So what is an essential amino acid?
An essential nutrient of any kind is one your body can’t make itself out of stuff you eat. Here’s the part where I get a bit sciencey. I promise, there’s a good reason. The human body needs 20 different amino acids. TWENTY, people! Of those, we are able to make just over half.
A food considered an “incomplete protein” is a food that contains some, but not all, of these amino acids. The idea of protein complementing actually came about in the 1971 edition of Diet for a Small Planet, which advocated not meat, but plants, and ensuring that plants that contained complementing sets of amino acids were consumed at the same time.
So that’s when my logic center kicked in and went, “Hold it, but the human body is fully capable of pulling individual nutrients from a variety of food sources. Why must we have a single food that contains ALL of the essential amino acids? If our body is capable of distinguishing Vitamin A from Vitamin B, and B6 from B12, and tryptophan from isoleucine, and pulling them from whatever food they’re in, isn’t it just as feasible that we simply need to ensure a variety of food sources that contain these aminos?”
Something smells fishy to me…
Steak: The Magic Bullet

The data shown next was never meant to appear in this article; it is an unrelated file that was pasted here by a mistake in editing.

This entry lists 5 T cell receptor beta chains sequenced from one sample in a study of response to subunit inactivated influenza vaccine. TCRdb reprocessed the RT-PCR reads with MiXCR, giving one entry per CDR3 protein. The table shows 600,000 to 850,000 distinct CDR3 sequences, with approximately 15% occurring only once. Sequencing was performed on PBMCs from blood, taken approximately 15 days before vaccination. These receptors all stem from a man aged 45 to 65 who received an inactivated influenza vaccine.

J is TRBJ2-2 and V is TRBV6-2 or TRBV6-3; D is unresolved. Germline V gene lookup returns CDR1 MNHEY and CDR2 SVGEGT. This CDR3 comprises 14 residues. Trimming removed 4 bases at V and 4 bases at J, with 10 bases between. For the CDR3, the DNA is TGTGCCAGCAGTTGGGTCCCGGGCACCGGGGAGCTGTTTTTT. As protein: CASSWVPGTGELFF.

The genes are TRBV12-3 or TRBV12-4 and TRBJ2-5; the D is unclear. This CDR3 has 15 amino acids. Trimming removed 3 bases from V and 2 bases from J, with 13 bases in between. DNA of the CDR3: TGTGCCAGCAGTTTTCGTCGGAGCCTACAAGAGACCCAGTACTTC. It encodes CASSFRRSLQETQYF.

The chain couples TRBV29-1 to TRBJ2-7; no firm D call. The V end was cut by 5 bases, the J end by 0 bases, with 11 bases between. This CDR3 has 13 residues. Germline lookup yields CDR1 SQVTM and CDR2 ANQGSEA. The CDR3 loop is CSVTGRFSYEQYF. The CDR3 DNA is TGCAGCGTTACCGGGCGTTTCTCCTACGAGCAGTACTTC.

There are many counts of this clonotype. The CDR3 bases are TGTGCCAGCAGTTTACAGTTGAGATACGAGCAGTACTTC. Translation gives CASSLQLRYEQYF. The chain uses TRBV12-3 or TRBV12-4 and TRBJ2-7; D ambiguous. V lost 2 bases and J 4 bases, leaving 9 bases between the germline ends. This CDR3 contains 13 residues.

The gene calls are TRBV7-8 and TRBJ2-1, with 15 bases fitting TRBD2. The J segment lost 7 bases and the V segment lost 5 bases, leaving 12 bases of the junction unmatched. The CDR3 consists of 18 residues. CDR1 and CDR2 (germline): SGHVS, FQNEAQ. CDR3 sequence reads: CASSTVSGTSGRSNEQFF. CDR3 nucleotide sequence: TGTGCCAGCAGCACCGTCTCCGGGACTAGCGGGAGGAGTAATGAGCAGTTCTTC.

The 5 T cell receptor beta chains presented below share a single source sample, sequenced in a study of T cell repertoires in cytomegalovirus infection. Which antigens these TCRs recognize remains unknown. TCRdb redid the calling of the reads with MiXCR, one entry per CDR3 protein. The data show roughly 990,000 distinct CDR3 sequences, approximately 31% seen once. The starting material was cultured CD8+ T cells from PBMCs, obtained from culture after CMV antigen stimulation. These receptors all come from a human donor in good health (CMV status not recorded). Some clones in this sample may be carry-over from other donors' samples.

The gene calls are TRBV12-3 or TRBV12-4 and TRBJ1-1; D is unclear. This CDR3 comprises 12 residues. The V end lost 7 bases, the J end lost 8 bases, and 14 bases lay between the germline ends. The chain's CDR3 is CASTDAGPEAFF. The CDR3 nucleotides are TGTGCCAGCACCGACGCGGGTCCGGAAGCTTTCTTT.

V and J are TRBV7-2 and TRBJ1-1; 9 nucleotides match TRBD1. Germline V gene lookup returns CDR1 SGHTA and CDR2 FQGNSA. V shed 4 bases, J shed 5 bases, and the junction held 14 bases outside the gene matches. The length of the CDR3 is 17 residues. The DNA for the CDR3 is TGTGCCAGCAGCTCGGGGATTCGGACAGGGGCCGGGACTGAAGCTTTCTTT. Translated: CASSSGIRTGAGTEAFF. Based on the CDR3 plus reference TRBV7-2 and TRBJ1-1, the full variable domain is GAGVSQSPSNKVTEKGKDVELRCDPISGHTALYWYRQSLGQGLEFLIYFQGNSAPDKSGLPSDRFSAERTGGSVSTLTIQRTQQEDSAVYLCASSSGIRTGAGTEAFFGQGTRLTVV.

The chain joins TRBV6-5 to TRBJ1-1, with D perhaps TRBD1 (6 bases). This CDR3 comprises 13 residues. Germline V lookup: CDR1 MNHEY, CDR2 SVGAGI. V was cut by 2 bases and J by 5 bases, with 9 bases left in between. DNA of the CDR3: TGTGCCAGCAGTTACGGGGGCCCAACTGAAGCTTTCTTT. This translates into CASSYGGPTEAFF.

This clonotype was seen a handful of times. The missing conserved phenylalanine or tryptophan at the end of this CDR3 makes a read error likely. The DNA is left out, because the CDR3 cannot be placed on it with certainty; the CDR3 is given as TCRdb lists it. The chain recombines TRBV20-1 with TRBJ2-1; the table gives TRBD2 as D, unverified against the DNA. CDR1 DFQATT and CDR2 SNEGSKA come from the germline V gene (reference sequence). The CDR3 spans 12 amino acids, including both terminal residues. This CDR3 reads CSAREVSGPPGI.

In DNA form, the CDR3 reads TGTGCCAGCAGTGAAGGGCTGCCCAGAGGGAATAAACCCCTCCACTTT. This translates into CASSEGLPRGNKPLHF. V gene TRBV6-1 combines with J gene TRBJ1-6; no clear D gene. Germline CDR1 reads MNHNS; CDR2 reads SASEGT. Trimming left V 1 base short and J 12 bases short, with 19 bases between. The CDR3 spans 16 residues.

Well, after that thought hit, I went to Google again, and I typed in this phrase: plant foods containing…
And I filled in every individual amino acid. This is by no means a comprehensive list, but here’s most of the foods I found.
- Soy showed up in over half of the lists
- Green vegetables – from spinach to asparagus – abounded in over half of the lists, not always overlapping with soy
- Beans appeared in nearly two thirds of the lists
- Seeds, such as pumpkin, appeared in at least one third of the lists
- Nuts appeared in a similar number to beans, often the same lists
- Lentils sprung up as well
- Squash made some appearances
- Root crops like potatoes and radishes
- Grains – though I can’t eat them – also cropped up
- Fruits like melon and citrus
All of these popped up in at least one list. While it’s true, the only items that popped up in ALL the lists were animal-based, I’m wondering if this is yet another example of the Magic Pill Syndrome that we, as humans, have fallen to over and over again? Do we need a single, all containing source of that list of nine amino acids when, with creative combining of a variety of plant based foods, we can obtain all nine of them anyway, and without the saturated fat, as well as adding a lot more fiber and trace nutrients in the mix?
I don’t know. I’m not a scientist, and I don’t claim to have all the answers. A lot of this started a few years ago when I watched Fat, Sick, and Nearly Dead on Netflix, followed by Forks Over Knives, and yesterday Food Choices. Those documentaries didn’t convince me. But they did get me to start questioning. This post is a result of taking it further. Share your thoughts in the comments, because I know this is an uncommon way of thinking, and I WANT to be challenged. It’s how we grow as people.